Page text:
Polycystic ovarian disorder (PCOS) is something of an invisible disorder: you can't really see it or how it impacts the body, it's often undiagnosed, and rarely are the symptoms of the disorder taken seriously. Thanks to PCOS I suffer from sporadic mood wins, unrelenting pelvic pain, and frequent ovarian cysts. But my husband, try as he might, just doesn't understand how difficult it is to live with this hormonal disorder. In fact, PCOS almost destroyed my marriage, and in ways I could have never imagined.
Of course, it took a while for PCOS to chip away at our marriage until it felt as if there was nothing left. And if I'm being honest I can't blame PCOS for the entirety of our troubles. At the beginning of our relationship my husband and I had trouble communicating, and since we were relatively young we were also too immature to evolve as individuals and as a couple. We thought, thanks to our naivety, that our problems would simply fix themselves; that if we just hung in there and side-stepped our issues they would one day vanish and we would find ourselves on the same page.
Obviously, that wasn't realistic.
So when my doctor found a cyst on my ovary, and I had to endure a variety of tests and treatments, including surgeries, the cracks in our relationship grew. Having PCOS brought the weaknesses in our marriage into focus, to the point that, on some days, the negative was all I could see.
As a couple my partner and I had never been through anything significantly challenging or distressing before, so the PCOS diagnoses was a shock to both of us. But I do believe he handled it rather well. He was present at doctor appointments, there when I had to go into surgery to remove an ovary, and caring when I was post-op and suffering through a painful recovery. And after the birth of our daughter and my subsequent battle with postpartum depression, I believe we worked well together to be the best parents we could be, and despite my continued PCOS issues and complications.
PCOS made me feel as if I was on an island, reaching out to my husband who was too far away to hear me or see me.
But by the time my daughter was 2 the issues in our marriage resurfaced with a vengeance, and at the same time as my PCOS symptoms took a tern for the severe. My periods were heaver, my pelvic pain was more unbearable than ever before, and sex was so painful I rarely wanted to have it. This was also the time my husband and I wanted to start trying to have another baby, so the "pressure" was on... even though I was feeling less and less like myself.
After a few months of trying to conceive, I found out I was pregnant. I immediately made an appointment with my doctor the next day, excited that I was going to be a mom of two. But when the doctor looked for a fetal heartbeat there wasn't one, and the pregnancy I had already grown so attached to in just 24 hours vanished right before my eyes in that unforgiving exam room. I had a D&C the next day, and in the back of my mind I started to wonder if PCOS was to blame.
The cysts in my ovaries had multiplied and grew larger in size. Every single time they had to be surgically removed our finances suffered, to say nothing of the emotional or physical toll they took on me and everyone in my family. I spent so much of my time walking around in constant pain, wearing a mask of joy as I endured the grief of pregnancy loss and the agony of my PCOS symptoms. Then I suffered another pregnancy loss, and the fabric of my marriage started to rip under the pressure of so much torment and dejection.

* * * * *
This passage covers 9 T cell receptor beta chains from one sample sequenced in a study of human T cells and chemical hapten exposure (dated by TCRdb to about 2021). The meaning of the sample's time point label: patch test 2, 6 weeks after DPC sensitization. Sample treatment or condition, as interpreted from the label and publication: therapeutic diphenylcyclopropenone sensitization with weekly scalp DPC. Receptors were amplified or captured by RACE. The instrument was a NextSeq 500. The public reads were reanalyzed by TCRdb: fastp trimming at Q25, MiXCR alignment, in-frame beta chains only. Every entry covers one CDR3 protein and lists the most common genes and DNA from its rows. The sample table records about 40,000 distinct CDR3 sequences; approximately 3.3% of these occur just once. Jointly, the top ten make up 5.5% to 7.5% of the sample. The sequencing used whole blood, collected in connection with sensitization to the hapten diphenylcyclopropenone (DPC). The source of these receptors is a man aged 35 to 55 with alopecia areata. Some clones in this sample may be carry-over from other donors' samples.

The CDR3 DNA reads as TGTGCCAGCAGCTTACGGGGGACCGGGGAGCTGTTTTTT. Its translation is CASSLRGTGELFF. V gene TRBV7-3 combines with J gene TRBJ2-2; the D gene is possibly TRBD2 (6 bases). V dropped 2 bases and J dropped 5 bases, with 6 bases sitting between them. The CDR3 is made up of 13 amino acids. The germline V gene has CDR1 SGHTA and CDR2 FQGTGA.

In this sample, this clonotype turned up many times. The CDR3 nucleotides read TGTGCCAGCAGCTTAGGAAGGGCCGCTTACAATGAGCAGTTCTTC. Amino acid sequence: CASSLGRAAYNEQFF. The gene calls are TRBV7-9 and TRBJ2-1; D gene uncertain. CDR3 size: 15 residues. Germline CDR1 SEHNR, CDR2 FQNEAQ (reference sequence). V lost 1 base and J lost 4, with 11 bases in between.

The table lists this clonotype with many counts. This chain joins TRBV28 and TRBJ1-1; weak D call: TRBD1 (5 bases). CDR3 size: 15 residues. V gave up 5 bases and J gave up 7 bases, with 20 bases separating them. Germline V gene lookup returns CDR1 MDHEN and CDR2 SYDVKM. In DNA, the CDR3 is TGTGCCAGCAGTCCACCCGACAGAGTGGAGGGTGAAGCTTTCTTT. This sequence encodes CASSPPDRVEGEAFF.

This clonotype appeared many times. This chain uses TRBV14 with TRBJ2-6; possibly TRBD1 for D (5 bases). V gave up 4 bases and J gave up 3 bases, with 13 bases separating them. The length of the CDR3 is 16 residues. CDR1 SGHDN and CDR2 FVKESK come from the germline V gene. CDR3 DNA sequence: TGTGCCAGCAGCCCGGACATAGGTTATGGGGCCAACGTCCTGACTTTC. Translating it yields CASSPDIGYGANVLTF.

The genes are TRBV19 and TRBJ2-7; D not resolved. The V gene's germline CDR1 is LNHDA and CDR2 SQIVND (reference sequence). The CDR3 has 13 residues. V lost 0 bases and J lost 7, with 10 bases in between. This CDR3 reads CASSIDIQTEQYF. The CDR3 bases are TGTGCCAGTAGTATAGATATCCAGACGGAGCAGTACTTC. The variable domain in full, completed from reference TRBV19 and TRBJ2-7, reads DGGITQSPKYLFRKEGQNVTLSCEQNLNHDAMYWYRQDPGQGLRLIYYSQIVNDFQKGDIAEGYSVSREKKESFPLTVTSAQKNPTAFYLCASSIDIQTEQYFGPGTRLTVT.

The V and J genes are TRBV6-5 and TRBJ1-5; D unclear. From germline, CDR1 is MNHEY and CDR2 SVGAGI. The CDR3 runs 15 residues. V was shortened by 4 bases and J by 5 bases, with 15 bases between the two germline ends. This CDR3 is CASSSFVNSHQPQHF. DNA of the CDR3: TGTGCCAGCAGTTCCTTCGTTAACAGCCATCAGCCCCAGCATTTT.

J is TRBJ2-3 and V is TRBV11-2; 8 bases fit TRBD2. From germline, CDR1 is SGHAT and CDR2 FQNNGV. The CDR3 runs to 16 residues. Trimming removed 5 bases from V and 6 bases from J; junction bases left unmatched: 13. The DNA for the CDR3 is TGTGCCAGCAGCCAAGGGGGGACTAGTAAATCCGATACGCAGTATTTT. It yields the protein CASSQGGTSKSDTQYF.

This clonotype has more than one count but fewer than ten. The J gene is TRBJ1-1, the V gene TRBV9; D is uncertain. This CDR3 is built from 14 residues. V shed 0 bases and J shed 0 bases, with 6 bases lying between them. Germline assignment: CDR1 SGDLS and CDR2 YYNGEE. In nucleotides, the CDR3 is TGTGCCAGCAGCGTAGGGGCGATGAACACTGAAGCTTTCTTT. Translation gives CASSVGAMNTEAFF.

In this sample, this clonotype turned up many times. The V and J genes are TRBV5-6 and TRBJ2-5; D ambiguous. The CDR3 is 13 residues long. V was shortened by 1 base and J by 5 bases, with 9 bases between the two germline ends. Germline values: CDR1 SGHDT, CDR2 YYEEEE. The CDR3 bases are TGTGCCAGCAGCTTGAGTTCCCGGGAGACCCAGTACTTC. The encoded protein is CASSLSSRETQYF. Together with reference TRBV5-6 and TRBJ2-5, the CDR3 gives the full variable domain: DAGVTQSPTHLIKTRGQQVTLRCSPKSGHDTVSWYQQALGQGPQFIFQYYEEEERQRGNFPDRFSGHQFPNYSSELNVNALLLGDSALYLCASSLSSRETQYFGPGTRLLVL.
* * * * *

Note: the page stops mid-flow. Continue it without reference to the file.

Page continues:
I felt defeated and, perhaps even worse, alone. My partner and I were only having sex as a means to an end — to have a baby — so the intimacy in our marriage felt non-existent. PCOS made me feel as if I was on an island, reaching out to my husband who was too far away to hear me or see me. He couldn't understand how it felt to be in a body that felt so diseased; a body that seemed to be failing me at every turn. Our relationship was more of a farce then a foundation of support, and at a time when I needed help and understanding and a partner to walk through this lonely experience with me.
I started to think that I wasn't going to make it through two pregnancy losses and a slew of painful, PCOS-related cysts and symptoms. I was starting to think my marriage wasn't going to make it, either.
I found out I was pregnant a few weeks after consulting with my doctor about potential fertility treatments. My marriage was in shambles, yes, but one goal remained: to have another child. It was a goal both my husband and I shared, and in the end it was a goal that kept us together through an otherwise tumultuous time. We knew a person was missing from our family, and we were determined to meet that person no matter what. My doctor told me my chances of carrying the pregnancy to term was slim, and my pregnancy was labeled a "threatened abortion" immediately after it was confirmed. But still, I had hope. And that hope is what got me through.
I gave birth to my son 40 or so weeks later, and with his birth came a renewed sense of life within my marriage. Of course, I'm not saying having children will magically fix your relationship troubles, and I'm not implying that my husband and I have left our issues in the past. Every single day we work at our relationship, and I know that's not going to change anytime soon. But I can say that while my PCOS nearly ruined my relationship, it didn't break it. We're still here, together, trying to make it through debilitating symptoms, the trials and tribulations of parenthood, and the uncertainty that only the future holds.